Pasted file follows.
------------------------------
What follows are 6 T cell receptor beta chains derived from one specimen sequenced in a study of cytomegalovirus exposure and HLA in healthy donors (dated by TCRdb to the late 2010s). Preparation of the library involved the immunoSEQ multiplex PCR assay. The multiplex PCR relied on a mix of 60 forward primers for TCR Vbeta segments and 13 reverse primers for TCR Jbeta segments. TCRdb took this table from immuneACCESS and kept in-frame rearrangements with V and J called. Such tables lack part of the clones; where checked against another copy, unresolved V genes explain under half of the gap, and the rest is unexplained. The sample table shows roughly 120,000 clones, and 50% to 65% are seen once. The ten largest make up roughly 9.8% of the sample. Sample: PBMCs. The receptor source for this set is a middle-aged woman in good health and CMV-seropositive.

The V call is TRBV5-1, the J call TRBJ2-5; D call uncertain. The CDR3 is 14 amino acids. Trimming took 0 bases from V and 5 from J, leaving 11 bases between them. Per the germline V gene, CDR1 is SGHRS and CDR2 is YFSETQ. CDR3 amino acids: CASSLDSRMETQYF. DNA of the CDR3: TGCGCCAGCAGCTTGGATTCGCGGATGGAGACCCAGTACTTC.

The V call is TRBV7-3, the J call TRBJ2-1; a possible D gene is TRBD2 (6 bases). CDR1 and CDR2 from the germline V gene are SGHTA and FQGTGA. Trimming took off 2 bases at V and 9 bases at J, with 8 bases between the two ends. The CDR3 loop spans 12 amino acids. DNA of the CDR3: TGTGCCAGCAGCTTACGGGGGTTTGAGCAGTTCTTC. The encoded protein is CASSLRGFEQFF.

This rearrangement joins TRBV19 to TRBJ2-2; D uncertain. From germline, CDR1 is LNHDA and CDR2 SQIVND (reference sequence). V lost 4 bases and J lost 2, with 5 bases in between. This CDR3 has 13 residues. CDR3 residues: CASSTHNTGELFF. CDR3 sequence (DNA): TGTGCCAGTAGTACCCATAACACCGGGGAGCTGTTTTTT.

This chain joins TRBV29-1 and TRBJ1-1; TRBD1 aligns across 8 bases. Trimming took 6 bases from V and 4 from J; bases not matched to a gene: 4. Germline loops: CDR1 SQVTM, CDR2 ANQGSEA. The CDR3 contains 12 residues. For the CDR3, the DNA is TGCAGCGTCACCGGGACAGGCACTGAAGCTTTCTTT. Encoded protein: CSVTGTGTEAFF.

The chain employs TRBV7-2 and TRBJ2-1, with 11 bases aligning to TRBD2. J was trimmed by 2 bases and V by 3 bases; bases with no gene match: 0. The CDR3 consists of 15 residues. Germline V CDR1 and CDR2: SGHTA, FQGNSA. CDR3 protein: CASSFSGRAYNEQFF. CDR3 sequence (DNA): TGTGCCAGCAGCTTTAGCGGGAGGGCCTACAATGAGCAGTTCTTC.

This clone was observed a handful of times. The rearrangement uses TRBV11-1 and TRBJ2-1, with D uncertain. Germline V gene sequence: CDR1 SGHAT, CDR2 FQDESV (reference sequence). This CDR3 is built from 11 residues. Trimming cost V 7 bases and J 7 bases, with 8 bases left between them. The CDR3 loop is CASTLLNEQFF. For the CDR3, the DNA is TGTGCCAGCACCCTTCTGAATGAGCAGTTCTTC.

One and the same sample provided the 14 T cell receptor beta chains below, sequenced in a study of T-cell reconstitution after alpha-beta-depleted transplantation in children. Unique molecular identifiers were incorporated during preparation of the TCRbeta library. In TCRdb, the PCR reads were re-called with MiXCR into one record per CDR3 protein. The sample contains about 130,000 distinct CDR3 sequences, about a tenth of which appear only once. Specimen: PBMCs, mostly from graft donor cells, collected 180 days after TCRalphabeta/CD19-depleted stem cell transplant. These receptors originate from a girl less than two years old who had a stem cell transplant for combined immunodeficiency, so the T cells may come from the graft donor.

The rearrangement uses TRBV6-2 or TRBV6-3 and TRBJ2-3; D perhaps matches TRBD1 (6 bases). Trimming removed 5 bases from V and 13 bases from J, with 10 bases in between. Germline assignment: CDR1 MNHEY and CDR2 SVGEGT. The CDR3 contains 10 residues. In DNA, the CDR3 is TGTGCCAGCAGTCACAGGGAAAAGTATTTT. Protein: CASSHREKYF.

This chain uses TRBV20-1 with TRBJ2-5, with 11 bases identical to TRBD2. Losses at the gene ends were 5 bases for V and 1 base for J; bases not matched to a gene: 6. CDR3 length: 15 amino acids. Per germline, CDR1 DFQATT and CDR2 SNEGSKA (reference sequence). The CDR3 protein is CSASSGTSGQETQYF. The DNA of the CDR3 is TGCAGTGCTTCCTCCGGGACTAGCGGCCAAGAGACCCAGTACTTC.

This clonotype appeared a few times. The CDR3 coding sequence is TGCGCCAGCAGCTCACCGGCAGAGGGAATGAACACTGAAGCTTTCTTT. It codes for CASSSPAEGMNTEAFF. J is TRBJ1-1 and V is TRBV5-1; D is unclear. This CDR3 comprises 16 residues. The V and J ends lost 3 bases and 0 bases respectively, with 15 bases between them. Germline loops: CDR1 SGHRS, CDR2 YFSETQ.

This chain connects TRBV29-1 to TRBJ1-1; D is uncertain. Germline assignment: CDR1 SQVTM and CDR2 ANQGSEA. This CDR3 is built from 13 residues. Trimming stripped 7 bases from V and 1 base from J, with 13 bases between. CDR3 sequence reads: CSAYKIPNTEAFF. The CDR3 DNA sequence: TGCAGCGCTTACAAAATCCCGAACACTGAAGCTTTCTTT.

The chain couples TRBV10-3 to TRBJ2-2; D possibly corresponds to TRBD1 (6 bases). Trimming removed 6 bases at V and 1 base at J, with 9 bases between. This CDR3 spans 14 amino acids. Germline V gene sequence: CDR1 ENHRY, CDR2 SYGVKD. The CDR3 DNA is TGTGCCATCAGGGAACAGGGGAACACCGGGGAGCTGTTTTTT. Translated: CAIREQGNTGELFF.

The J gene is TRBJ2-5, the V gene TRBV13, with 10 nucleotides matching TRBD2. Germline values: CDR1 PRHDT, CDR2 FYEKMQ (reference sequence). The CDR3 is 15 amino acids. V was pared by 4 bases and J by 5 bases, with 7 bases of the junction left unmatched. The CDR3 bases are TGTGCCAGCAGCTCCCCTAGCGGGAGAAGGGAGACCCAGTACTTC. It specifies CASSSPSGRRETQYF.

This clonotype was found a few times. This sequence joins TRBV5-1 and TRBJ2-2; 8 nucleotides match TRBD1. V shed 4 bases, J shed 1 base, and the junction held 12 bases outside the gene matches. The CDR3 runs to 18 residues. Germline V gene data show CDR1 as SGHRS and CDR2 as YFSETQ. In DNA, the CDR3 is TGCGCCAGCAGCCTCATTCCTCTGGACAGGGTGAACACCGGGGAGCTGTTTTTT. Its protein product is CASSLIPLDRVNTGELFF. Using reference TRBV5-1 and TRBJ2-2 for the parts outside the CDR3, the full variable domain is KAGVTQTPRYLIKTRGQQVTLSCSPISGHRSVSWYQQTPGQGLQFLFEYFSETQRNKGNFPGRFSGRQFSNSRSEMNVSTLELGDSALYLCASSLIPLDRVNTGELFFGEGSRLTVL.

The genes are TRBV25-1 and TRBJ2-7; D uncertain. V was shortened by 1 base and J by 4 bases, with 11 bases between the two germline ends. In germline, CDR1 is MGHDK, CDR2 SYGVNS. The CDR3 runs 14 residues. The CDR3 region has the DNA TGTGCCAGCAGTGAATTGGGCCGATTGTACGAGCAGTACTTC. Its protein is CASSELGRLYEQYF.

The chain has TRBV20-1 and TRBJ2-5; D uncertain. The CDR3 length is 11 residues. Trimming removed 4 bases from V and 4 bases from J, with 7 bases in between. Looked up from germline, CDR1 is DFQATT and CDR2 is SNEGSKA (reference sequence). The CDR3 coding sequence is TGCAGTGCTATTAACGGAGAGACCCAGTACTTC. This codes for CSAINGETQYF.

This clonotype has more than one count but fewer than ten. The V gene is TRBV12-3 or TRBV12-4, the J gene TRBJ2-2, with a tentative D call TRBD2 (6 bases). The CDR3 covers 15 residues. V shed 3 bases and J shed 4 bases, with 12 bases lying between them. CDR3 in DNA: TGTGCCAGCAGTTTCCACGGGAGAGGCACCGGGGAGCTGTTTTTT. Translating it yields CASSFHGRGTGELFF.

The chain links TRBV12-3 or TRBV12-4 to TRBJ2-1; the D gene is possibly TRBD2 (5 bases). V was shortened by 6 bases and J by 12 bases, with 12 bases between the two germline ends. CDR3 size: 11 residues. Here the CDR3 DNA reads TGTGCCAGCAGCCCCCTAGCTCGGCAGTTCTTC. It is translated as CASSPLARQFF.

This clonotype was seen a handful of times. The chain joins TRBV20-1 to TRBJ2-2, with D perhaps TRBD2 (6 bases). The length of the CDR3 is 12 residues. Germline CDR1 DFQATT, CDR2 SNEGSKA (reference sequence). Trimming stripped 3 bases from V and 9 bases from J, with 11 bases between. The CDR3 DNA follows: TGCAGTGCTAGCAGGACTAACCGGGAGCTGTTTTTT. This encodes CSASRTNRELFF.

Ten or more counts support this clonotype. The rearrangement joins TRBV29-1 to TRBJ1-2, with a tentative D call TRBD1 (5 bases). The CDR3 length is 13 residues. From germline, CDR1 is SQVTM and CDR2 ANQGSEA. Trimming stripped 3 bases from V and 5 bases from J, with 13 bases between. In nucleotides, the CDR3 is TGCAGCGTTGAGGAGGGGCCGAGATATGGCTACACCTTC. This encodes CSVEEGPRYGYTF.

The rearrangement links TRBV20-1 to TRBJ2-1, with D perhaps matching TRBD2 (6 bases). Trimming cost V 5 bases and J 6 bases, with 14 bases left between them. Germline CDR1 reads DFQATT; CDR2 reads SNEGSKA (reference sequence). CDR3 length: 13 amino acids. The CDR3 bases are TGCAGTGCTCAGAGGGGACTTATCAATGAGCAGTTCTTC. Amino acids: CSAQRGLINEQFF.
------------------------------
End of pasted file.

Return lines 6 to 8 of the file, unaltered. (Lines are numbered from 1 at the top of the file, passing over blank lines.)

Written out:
The chain employs TRBV7-2 and TRBJ2-1, with 11 bases aligning to TRBD2. J was trimmed by 2 bases and V by 3 bases; bases with no gene match: 0. The CDR3 consists of 15 residues. Germline V CDR1 and CDR2: SGHTA, FQGNSA. CDR3 protein: CASSFSGRAYNEQFF. CDR3 sequence (DNA): TGTGCCAGCAGCTTTAGCGGGAGGGCCTACAATGAGCAGTTCTTC.

This clone was observed a handful of times. The rearrangement uses TRBV11-1 and TRBJ2-1, with D uncertain. Germline V gene sequence: CDR1 SGHAT, CDR2 FQDESV (reference sequence). This CDR3 is built from 11 residues. Trimming cost V 7 bases and J 7 bases, with 8 bases left between them. The CDR3 loop is CASTLLNEQFF. For the CDR3, the DNA is TGTGCCAGCACCCTTCTGAATGAGCAGTTCTTC.

One and the same sample provided the 14 T cell receptor beta chains below, sequenced in a study of T-cell reconstitution after alpha-beta-depleted transplantation in children. Unique molecular identifiers were incorporated during preparation of the TCRbeta library. In TCRdb, the PCR reads were re-called with MiXCR into one record per CDR3 protein. The sample contains about 130,000 distinct CDR3 sequences, about a tenth of which appear only once. Specimen: PBMCs, mostly from graft donor cells, collected 180 days after TCRalphabeta/CD19-depleted stem cell transplant. These receptors originate from a girl less than two years old who had a stem cell transplant for combined immunodeficiency, so the T cells may come from the graft donor.